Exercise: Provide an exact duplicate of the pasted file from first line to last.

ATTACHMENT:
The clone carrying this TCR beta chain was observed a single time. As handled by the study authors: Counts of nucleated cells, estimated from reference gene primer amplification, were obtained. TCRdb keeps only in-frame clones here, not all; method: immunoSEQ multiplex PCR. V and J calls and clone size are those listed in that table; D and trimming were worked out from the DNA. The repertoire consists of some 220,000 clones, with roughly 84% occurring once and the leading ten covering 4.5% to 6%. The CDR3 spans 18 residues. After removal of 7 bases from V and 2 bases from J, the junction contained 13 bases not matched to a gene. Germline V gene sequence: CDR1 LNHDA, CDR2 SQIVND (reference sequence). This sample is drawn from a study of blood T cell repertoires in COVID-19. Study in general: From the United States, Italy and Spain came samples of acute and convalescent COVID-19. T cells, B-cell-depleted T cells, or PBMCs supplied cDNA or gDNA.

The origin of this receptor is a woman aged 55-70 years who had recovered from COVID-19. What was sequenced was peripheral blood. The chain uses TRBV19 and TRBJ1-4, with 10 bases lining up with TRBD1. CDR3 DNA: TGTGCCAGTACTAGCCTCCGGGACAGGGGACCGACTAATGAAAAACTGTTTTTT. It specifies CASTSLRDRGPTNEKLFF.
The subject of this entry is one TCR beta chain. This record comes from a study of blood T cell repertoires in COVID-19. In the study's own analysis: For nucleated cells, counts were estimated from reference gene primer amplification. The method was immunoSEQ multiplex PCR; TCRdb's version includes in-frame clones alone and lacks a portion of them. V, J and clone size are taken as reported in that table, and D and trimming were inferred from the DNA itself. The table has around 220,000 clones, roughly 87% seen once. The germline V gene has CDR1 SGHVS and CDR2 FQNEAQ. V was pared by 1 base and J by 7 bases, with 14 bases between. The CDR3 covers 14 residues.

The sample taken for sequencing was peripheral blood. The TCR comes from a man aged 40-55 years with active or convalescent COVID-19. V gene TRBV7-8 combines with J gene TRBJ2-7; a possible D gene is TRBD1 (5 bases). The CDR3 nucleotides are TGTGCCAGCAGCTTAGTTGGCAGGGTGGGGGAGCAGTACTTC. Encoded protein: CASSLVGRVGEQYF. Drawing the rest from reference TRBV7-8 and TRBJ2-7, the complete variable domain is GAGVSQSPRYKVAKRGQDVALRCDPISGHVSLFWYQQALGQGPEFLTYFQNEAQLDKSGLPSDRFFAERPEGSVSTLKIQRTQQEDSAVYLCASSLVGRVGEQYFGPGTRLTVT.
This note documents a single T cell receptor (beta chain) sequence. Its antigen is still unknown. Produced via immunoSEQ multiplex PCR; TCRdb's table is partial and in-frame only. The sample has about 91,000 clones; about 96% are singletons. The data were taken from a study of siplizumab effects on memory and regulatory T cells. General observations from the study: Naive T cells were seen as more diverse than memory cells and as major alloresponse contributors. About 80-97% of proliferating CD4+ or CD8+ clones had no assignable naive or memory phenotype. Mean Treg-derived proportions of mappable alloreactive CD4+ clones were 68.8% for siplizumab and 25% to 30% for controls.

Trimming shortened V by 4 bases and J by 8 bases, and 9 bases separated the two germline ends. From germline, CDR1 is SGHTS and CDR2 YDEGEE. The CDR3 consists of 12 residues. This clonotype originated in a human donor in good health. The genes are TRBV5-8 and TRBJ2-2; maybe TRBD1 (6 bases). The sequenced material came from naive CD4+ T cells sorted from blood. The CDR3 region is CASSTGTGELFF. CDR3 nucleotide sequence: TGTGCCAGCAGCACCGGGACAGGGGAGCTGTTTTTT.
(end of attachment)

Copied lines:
The clone carrying this TCR beta chain was observed a single time. As handled by the study authors: Counts of nucleated cells, estimated from reference gene primer amplification, were obtained. TCRdb keeps only in-frame clones here, not all; method: immunoSEQ multiplex PCR. V and J calls and clone size are those listed in that table; D and trimming were worked out from the DNA. The repertoire consists of some 220,000 clones, with roughly 84% occurring once and the leading ten covering 4.5% to 6%. The CDR3 spans 18 residues. After removal of 7 bases from V and 2 bases from J, the junction contained 13 bases not matched to a gene. Germline V gene sequence: CDR1 LNHDA, CDR2 SQIVND (reference sequence). This sample is drawn from a study of blood T cell repertoires in COVID-19. Study in general: From the United States, Italy and Spain came samples of acute and convalescent COVID-19. T cells, B-cell-depleted T cells, or PBMCs supplied cDNA or gDNA.

The origin of this receptor is a woman aged 55-70 years who had recovered from COVID-19. What was sequenced was peripheral blood. The chain uses TRBV19 and TRBJ1-4, with 10 bases lining up with TRBD1. CDR3 DNA: TGTGCCAGTACTAGCCTCCGGGACAGGGGACCGACTAATGAAAAACTGTTTTTT. It specifies CASTSLRDRGPTNEKLFF.
The subject of this entry is one TCR beta chain. This record comes from a study of blood T cell repertoires in COVID-19. In the study's own analysis: For nucleated cells, counts were estimated from reference gene primer amplification. The method was immunoSEQ multiplex PCR; TCRdb's version includes in-frame clones alone and lacks a portion of them. V, J and clone size are taken as reported in that table, and D and trimming were inferred from the DNA itself. The table has around 220,000 clones, roughly 87% seen once. The germline V gene has CDR1 SGHVS and CDR2 FQNEAQ. V was pared by 1 base and J by 7 bases, with 14 bases between. The CDR3 covers 14 residues.

The sample taken for sequencing was peripheral blood. The TCR comes from a man aged 40-55 years with active or convalescent COVID-19. V gene TRBV7-8 combines with J gene TRBJ2-7; a possible D gene is TRBD1 (5 bases). The CDR3 nucleotides are TGTGCCAGCAGCTTAGTTGGCAGGGTGGGGGAGCAGTACTTC. Encoded protein: CASSLVGRVGEQYF. Drawing the rest from reference TRBV7-8 and TRBJ2-7, the complete variable domain is GAGVSQSPRYKVAKRGQDVALRCDPISGHVSLFWYQQALGQGPEFLTYFQNEAQLDKSGLPSDRFFAERPEGSVSTLKIQRTQQEDSAVYLCASSLVGRVGEQYFGPGTRLTVT.
This note documents a single T cell receptor (beta chain) sequence. Its antigen is still unknown. Produced via immunoSEQ multiplex PCR; TCRdb's table is partial and in-frame only. The sample has about 91,000 clones; about 96% are singletons. The data were taken from a study of siplizumab effects on memory and regulatory T cells. General observations from the study: Naive T cells were seen as more diverse than memory cells and as major alloresponse contributors. About 80-97% of proliferating CD4+ or CD8+ clones had no assignable naive or memory phenotype. Mean Treg-derived proportions of mappable alloreactive CD4+ clones were 68.8% for siplizumab and 25% to 30% for controls.

Trimming shortened V by 4 bases and J by 8 bases, and 9 bases separated the two germline ends. From germline, CDR1 is SGHTS and CDR2 YDEGEE. The CDR3 consists of 12 residues. This clonotype originated in a human donor in good health. The genes are TRBV5-8 and TRBJ2-2; maybe TRBD1 (6 bases). The sequenced material came from naive CD4+ T cells sorted from blood. The CDR3 region is CASSTGTGELFF. CDR3 nucleotide sequence: TGTGCCAGCAGCACCGGGACAGGGGAGCTGTTTTTT.